County braces for shortage of flu vaccine |

County braces for shortage of flu vaccine

Nevada County health officials will be looking for flu vaccine today from the private sector so that enough will be available for children and seniors when flu season starts next month.

The search started after a Tuesday announcement that the United States would not get half of its flu vaccine this year after the supplier Chiron Corp. was shut down by the British government. Chiron was going to produce all the flu vaccine for California’s state and county immunizations programs, but now the state will not be getting its shipment.

Cheryl Montague, director of nursing at the Nevada County Community Health Department, said she is unsure how the county will replace the 2,750 doses that were to be given at a number of clinics in November and December. Those clinics have been called off until officials can find another flu vaccine supply.

“We’ll work quickly and closely with the private sector to find out who has Aventis vaccine,” Montague said late Tuesday. Aventis Pasteur is the other maker of flu vaccine for the U.S.

The county will also start a flu prevention campaign, Montague said. That means people should cover their mouths when coughing, wash their hands frequently and avoid crowds and work if the have flu-like symptoms.

The U.S. Centers for Disease Control and Prevention are currently working with Aventis to change its distribution schedule so that shipments go to the parts of the country where the most at-risk people live. Montague said California’s Department of Health Services is looking into that possibility for Nevada County.

Those people considered at the highest risk are children up to 23 months old, people 65 or older, anyone with heart or lung disease, pregnant women, nursing home residents, children on aspirin therapy, and workers in the health care and day care industries.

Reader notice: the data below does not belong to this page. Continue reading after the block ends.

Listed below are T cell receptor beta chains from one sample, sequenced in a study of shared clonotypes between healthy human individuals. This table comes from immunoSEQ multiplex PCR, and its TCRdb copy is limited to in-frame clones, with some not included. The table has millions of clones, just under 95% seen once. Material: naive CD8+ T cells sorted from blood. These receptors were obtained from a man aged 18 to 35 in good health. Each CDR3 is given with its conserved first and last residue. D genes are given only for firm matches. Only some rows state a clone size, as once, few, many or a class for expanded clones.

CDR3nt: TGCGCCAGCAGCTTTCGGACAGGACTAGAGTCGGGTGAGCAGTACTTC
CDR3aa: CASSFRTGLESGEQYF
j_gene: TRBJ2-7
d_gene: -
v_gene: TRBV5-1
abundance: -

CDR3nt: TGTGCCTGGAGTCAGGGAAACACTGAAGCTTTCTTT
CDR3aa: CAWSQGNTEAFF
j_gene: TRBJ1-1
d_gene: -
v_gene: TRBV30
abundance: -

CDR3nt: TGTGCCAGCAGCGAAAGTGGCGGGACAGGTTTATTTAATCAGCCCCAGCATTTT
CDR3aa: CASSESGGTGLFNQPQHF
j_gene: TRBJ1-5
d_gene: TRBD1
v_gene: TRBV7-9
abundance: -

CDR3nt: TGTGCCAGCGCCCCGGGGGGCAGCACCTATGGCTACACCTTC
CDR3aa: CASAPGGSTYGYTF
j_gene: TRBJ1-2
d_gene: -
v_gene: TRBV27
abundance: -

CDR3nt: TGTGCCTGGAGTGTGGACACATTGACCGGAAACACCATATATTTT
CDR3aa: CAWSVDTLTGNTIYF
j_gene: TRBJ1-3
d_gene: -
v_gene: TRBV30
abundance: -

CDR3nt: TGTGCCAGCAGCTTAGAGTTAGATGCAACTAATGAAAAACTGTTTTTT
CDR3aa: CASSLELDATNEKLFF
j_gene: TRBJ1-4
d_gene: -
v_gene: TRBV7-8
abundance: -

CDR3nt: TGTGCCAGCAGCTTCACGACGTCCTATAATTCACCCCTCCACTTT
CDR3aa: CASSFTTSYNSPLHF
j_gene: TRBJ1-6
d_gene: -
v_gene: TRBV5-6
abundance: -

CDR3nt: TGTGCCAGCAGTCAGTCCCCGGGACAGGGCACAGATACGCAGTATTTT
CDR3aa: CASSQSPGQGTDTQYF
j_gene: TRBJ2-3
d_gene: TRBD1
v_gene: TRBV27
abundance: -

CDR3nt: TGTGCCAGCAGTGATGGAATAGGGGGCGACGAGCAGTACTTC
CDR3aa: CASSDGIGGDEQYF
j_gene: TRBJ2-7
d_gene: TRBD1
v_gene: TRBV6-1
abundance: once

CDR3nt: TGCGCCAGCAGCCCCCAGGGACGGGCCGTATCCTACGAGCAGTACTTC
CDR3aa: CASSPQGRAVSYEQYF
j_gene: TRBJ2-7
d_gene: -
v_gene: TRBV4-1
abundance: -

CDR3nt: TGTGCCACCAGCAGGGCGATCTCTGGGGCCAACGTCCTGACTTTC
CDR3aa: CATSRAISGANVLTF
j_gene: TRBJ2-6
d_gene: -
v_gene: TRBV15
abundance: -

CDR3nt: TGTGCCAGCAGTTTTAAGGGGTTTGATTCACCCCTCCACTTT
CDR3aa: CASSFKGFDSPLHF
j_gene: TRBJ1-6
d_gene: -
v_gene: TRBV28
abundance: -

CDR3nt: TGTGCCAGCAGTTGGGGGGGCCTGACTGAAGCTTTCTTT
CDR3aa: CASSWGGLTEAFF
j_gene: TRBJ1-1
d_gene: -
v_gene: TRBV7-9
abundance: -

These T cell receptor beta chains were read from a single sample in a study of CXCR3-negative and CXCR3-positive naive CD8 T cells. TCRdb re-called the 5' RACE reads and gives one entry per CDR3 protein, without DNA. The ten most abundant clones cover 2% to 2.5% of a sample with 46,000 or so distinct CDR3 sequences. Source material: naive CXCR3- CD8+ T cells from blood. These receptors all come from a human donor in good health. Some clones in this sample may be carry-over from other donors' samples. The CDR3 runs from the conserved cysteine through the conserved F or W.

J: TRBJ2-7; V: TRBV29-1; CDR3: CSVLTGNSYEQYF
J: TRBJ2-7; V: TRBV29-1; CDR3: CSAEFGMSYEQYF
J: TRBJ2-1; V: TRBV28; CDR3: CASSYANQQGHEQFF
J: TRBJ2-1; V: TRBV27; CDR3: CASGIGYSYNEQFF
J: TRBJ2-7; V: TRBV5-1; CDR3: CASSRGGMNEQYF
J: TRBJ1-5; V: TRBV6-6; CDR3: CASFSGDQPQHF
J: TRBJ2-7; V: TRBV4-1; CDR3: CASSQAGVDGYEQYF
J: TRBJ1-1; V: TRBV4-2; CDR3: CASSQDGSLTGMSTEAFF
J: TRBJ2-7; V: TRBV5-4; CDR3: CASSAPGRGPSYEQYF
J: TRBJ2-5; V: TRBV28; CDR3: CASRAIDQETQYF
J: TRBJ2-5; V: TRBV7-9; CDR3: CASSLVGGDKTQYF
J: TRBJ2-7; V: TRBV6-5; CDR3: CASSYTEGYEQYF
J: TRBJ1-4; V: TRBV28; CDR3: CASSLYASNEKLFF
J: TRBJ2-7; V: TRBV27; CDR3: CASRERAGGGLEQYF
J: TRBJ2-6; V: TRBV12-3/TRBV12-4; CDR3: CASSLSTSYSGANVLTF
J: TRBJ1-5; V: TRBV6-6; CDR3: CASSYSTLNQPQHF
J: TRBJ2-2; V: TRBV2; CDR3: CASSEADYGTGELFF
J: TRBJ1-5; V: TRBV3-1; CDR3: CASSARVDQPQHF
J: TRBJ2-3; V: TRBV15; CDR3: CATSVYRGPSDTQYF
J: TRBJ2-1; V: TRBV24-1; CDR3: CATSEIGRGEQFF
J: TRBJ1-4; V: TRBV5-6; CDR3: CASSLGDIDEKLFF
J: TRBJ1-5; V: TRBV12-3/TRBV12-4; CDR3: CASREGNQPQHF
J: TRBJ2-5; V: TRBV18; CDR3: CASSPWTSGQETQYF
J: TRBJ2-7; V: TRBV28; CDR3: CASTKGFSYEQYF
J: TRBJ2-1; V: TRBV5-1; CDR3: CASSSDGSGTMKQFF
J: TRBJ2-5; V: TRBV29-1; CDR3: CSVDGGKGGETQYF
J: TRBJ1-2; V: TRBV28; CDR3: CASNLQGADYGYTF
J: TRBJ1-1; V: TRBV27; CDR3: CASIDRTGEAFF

The British government shut down the Chiron Corp. for committing manufacturing errors while making the vaccine. About four million doses were found to be contaminated in August, starting Chiron’s problems.

Chiron was expected to ship 46 to 48 million doses of flu vaccine to the United States to complement the 54 million doses that are now being shipped here by Aventis. Federal officials Tuesday asked healthy adults to skip their flu shots this year so that children and the elderly who are more at risk can get them.

A new batch of flu vaccine is not possible right away because it takes months to make, using chicken eggs. Other vaccine shortages and delays in recent years had officials urging overhaul of the U.S. flu vaccine system.

“This points up the vulnerability of our influenza vaccine supply,” said Dr. William Schaffner of Vanderbilt University, a government vaccine adviser.

Montague said problems with flu vaccine are becoming a yearly occurrence, with wrong amounts sent or delays in recent seasons.

On average, the flu kills 36,000 Americans yearly and puts another 114,000 in the hospital, most of them elderly.

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